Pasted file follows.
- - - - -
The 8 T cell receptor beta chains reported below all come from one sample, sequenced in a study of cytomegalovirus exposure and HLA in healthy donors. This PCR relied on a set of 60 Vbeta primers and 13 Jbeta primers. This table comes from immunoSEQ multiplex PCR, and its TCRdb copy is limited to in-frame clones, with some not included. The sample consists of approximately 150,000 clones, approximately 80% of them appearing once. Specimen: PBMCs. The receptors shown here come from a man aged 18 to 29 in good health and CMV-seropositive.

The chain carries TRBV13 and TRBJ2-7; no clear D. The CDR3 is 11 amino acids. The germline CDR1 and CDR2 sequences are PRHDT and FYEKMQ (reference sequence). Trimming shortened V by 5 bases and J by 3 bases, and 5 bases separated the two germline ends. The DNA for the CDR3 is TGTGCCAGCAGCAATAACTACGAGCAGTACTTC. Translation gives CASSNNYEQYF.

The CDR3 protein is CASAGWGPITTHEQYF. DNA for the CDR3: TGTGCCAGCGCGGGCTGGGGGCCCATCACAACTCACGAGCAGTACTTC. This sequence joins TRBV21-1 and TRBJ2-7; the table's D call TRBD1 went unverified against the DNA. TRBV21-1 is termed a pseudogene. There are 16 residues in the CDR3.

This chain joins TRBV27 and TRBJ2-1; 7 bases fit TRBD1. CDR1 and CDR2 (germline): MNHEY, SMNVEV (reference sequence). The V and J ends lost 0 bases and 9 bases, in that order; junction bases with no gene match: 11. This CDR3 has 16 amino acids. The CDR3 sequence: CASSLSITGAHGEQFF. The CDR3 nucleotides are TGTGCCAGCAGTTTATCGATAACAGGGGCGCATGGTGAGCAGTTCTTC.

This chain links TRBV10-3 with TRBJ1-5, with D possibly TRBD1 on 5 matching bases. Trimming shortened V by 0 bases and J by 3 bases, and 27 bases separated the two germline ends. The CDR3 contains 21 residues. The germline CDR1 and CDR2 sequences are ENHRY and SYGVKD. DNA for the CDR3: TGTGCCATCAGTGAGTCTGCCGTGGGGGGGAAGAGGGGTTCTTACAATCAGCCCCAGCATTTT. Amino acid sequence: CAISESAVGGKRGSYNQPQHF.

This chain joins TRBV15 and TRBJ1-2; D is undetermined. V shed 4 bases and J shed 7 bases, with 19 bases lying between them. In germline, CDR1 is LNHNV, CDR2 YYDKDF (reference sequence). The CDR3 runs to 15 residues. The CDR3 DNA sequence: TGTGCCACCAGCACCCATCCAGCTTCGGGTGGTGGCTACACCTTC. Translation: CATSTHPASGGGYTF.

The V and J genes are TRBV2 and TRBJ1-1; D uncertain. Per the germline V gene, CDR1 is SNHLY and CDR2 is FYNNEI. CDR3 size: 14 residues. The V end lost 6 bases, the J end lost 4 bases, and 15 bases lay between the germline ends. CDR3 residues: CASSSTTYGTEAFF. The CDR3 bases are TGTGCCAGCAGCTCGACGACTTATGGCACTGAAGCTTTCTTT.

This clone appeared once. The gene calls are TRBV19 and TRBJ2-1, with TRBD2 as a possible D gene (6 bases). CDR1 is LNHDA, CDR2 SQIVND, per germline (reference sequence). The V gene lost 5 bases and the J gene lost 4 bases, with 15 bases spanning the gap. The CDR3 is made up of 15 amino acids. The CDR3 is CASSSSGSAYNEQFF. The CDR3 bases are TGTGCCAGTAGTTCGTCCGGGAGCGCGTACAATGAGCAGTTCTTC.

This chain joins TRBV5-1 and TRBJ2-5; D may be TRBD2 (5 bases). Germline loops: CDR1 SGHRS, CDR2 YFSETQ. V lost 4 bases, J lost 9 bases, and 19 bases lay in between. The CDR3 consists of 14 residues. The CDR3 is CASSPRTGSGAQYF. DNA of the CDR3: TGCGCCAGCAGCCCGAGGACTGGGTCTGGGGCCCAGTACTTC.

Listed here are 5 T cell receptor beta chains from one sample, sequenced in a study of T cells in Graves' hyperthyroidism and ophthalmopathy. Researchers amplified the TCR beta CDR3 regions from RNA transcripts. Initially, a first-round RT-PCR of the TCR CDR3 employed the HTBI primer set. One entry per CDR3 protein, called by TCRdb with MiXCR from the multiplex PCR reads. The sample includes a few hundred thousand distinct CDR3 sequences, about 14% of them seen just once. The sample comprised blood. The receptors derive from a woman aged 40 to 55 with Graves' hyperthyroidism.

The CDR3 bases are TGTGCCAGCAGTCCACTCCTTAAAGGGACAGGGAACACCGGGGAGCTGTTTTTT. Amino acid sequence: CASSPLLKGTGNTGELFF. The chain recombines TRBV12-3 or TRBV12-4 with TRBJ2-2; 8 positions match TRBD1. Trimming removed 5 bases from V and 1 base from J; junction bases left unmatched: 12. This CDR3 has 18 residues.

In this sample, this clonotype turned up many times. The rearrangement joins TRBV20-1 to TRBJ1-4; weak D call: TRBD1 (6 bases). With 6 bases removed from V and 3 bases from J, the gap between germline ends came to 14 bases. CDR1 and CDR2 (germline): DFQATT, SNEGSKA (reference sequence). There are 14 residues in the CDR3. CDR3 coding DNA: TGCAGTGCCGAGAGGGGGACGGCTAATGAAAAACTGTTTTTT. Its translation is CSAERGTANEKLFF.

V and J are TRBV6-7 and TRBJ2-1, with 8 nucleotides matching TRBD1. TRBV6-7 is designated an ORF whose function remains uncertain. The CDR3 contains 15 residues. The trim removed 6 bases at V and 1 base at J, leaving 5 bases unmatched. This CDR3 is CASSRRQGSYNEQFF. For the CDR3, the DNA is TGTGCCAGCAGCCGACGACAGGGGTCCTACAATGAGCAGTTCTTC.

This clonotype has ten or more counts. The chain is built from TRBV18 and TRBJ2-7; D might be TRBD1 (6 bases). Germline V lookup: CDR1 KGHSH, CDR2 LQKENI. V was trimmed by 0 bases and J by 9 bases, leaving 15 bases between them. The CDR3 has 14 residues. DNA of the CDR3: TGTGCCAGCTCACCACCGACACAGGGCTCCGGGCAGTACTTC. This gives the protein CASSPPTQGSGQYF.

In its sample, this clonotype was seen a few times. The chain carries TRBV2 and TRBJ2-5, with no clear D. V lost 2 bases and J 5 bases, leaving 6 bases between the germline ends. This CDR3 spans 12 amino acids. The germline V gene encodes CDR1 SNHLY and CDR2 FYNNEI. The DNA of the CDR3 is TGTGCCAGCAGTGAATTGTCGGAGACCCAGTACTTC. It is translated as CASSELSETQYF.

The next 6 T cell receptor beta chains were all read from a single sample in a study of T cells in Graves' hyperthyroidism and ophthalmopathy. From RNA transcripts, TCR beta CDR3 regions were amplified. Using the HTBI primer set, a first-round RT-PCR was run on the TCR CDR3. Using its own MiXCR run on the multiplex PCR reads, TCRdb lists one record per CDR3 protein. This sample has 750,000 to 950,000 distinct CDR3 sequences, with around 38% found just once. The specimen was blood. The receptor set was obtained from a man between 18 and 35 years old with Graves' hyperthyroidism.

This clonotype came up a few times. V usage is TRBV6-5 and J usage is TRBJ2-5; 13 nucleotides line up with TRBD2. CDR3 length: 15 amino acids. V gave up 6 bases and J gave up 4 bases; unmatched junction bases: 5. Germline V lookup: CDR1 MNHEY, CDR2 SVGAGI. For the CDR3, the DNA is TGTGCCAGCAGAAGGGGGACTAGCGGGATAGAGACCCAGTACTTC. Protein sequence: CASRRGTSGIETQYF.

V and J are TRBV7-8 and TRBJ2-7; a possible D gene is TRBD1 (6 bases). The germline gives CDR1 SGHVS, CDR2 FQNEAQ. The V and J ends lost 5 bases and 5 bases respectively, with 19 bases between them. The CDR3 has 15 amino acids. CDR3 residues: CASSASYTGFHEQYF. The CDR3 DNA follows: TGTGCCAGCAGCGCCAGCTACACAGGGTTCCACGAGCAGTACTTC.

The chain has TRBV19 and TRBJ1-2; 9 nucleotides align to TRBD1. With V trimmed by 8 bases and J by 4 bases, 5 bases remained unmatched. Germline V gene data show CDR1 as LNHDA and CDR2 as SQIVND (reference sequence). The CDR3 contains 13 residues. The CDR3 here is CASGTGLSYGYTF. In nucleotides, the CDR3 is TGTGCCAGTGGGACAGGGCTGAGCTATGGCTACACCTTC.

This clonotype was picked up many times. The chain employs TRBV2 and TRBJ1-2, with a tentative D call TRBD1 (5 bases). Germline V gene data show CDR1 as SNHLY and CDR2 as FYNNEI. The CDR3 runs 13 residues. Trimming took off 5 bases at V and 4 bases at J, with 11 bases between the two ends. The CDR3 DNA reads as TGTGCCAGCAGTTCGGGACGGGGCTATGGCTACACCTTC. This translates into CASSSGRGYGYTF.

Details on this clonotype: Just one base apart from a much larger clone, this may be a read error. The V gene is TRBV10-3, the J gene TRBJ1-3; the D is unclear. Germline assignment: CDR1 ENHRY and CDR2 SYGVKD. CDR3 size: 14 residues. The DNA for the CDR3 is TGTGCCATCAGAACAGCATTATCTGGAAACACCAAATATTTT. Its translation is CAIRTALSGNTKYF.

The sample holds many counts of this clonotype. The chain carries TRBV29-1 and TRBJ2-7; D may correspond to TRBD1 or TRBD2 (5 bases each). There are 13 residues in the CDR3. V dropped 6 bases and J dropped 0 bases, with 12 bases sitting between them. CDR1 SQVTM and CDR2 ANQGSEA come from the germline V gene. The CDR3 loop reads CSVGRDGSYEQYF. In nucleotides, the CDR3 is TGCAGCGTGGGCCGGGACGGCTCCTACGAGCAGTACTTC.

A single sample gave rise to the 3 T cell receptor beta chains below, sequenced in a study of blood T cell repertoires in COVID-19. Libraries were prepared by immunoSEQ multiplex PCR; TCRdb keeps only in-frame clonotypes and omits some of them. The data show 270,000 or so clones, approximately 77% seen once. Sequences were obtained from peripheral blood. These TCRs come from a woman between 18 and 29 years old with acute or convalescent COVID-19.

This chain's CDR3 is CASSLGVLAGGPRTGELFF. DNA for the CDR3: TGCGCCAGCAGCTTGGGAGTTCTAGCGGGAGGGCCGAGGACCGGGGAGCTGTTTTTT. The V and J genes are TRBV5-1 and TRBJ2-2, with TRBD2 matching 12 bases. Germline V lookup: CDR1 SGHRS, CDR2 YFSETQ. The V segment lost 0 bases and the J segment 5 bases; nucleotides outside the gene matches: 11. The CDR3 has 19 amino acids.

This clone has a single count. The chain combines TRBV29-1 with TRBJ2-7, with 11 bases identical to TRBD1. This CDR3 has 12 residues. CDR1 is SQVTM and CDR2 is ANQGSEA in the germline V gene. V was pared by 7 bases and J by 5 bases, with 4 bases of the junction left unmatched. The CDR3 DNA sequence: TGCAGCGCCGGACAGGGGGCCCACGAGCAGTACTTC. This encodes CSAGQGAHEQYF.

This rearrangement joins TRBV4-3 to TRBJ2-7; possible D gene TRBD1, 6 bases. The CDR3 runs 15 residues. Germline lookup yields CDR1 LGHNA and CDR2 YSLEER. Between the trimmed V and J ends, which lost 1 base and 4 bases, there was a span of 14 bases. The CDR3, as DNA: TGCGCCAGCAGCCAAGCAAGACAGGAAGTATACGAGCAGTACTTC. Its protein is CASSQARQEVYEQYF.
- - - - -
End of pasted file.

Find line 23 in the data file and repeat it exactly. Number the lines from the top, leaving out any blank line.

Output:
A single sample gave rise to the 3 T cell receptor beta chains below, sequenced in a study of blood T cell repertoires in COVID-19. Libraries were prepared by immunoSEQ multiplex PCR; TCRdb keeps only in-frame clonotypes and omits some of them. The data show 270,000 or so clones, approximately 77% seen once. Sequences were obtained from peripheral blood. These TCRs come from a woman between 18 and 29 years old with acute or convalescent COVID-19.